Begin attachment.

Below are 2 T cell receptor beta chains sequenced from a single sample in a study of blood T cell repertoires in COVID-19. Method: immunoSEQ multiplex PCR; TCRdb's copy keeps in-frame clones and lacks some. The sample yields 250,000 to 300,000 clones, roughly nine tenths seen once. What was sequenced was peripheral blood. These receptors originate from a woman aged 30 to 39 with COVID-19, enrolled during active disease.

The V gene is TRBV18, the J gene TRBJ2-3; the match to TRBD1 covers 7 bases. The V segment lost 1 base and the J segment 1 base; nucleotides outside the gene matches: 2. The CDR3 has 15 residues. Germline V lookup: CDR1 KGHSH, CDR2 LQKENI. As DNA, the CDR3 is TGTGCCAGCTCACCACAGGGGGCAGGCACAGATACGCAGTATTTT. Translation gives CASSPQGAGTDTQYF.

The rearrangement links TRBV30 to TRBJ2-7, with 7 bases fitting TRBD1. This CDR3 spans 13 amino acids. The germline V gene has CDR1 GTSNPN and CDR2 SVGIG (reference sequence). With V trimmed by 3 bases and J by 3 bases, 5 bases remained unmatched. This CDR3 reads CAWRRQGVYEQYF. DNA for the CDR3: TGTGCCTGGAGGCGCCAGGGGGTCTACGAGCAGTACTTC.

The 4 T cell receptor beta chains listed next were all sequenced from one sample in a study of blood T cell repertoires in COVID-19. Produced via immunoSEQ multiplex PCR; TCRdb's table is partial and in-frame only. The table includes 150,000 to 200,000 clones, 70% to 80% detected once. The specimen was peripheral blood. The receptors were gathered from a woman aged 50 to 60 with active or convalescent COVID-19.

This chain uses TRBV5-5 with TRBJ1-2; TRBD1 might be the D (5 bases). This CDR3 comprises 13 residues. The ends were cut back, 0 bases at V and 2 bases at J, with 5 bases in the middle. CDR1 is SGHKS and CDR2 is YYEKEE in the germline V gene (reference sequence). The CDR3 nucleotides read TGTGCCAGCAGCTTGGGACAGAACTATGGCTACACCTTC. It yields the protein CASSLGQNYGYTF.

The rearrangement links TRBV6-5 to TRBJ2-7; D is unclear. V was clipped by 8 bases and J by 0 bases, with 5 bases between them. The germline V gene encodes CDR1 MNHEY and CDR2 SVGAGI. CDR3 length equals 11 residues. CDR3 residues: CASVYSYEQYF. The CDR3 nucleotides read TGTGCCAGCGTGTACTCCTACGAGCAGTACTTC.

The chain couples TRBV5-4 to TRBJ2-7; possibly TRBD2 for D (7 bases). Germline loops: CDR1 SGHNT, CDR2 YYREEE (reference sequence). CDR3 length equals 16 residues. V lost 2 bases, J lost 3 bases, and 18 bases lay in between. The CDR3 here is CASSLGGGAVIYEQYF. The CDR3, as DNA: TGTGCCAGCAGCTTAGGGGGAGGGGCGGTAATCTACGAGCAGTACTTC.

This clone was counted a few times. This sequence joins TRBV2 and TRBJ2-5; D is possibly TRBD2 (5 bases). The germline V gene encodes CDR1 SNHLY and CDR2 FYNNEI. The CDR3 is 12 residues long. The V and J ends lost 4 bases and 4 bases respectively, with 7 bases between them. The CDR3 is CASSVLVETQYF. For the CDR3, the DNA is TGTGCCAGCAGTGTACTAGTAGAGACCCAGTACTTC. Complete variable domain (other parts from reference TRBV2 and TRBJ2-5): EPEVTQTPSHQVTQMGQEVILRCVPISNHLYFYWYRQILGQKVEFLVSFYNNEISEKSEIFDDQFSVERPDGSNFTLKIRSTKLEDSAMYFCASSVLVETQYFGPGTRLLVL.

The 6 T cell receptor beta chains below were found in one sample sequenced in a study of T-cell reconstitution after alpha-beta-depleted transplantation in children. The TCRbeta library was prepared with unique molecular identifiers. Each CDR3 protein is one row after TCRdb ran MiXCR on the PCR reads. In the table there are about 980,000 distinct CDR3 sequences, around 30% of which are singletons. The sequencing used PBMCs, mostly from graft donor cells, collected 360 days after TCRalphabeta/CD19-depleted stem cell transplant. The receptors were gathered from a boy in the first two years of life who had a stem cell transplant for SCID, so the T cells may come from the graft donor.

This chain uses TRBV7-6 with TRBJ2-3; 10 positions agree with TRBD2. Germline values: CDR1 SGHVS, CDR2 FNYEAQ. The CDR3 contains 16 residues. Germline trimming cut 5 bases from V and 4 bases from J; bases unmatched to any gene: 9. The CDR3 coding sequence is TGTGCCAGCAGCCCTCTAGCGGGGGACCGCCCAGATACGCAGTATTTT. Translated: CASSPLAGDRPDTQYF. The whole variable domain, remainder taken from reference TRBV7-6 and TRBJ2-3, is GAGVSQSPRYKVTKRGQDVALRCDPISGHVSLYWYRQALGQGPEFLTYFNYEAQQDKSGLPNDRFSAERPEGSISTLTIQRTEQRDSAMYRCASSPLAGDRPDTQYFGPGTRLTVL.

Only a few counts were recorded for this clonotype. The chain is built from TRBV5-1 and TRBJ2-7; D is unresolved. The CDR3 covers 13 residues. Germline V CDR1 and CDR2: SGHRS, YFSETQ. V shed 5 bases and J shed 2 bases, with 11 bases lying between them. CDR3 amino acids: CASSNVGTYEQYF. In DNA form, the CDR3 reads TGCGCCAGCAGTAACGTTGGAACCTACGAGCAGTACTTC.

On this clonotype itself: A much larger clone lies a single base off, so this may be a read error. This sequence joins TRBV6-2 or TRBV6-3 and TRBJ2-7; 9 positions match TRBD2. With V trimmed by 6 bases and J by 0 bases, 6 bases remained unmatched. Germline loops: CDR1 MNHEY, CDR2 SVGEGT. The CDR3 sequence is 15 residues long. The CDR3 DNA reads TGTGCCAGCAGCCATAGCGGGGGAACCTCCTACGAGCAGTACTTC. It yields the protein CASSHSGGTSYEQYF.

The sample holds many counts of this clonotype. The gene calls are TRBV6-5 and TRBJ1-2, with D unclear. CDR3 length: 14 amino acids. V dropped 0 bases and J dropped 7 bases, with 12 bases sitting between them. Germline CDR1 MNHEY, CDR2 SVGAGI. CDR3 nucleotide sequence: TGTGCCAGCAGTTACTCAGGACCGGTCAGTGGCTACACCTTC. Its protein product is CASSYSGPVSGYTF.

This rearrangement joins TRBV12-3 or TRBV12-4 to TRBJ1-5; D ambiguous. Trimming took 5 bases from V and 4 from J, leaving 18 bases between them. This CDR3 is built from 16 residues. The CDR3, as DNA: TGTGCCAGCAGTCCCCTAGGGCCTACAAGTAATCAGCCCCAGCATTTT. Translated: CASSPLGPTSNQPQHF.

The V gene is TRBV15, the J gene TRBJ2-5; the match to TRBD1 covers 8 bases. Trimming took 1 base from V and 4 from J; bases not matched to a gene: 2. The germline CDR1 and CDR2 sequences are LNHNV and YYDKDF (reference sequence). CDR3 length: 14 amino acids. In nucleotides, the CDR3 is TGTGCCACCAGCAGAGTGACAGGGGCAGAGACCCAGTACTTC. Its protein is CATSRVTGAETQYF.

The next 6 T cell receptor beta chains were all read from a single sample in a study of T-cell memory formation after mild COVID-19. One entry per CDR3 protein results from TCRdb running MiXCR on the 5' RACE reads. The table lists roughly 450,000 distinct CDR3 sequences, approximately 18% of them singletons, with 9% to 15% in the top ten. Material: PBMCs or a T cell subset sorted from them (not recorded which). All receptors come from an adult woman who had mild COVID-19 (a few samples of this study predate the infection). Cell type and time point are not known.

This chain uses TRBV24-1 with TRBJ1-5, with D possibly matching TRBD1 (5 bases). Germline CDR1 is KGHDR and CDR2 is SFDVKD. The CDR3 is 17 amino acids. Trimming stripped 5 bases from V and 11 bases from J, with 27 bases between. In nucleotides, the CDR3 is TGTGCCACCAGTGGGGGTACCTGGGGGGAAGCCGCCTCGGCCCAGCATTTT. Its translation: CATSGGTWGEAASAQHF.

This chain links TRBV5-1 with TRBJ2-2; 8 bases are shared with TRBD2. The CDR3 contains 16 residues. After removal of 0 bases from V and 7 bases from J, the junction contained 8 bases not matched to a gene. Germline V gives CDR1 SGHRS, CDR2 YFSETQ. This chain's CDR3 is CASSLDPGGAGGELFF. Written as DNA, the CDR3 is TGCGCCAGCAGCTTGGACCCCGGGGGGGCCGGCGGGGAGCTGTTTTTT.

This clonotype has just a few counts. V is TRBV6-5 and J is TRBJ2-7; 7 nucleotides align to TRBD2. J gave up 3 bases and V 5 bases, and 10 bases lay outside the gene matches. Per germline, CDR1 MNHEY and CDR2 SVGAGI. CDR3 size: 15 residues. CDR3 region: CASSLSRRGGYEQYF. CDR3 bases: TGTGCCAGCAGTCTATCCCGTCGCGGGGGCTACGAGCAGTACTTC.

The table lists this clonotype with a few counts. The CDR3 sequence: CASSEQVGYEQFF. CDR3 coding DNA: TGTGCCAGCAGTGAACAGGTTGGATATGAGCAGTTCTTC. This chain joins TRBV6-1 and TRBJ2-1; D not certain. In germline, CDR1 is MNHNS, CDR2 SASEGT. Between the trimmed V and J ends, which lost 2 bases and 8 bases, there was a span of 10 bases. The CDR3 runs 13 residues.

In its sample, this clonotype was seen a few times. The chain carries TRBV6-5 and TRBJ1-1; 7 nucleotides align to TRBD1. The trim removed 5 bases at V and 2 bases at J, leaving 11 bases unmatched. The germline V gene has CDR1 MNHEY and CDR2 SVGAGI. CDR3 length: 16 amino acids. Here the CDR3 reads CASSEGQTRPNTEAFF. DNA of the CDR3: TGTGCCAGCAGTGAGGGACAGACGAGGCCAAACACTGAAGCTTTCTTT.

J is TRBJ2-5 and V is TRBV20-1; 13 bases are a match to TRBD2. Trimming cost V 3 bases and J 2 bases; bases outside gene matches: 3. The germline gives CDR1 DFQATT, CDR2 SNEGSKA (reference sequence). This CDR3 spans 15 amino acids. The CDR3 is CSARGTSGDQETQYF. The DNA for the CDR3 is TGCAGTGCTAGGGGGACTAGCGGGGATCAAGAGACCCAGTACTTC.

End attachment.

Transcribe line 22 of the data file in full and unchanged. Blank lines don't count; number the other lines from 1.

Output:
J is TRBJ2-5 and V is TRBV20-1; 13 bases are a match to TRBD2. Trimming cost V 3 bases and J 2 bases; bases outside gene matches: 3. The germline gives CDR1 DFQATT, CDR2 SNEGSKA (reference sequence). This CDR3 spans 15 amino acids. The CDR3 is CSARGTSGDQETQYF. The DNA for the CDR3 is TGCAGTGCTAGGGGGACTAGCGGGGATCAAGAGACCCAGTACTTC.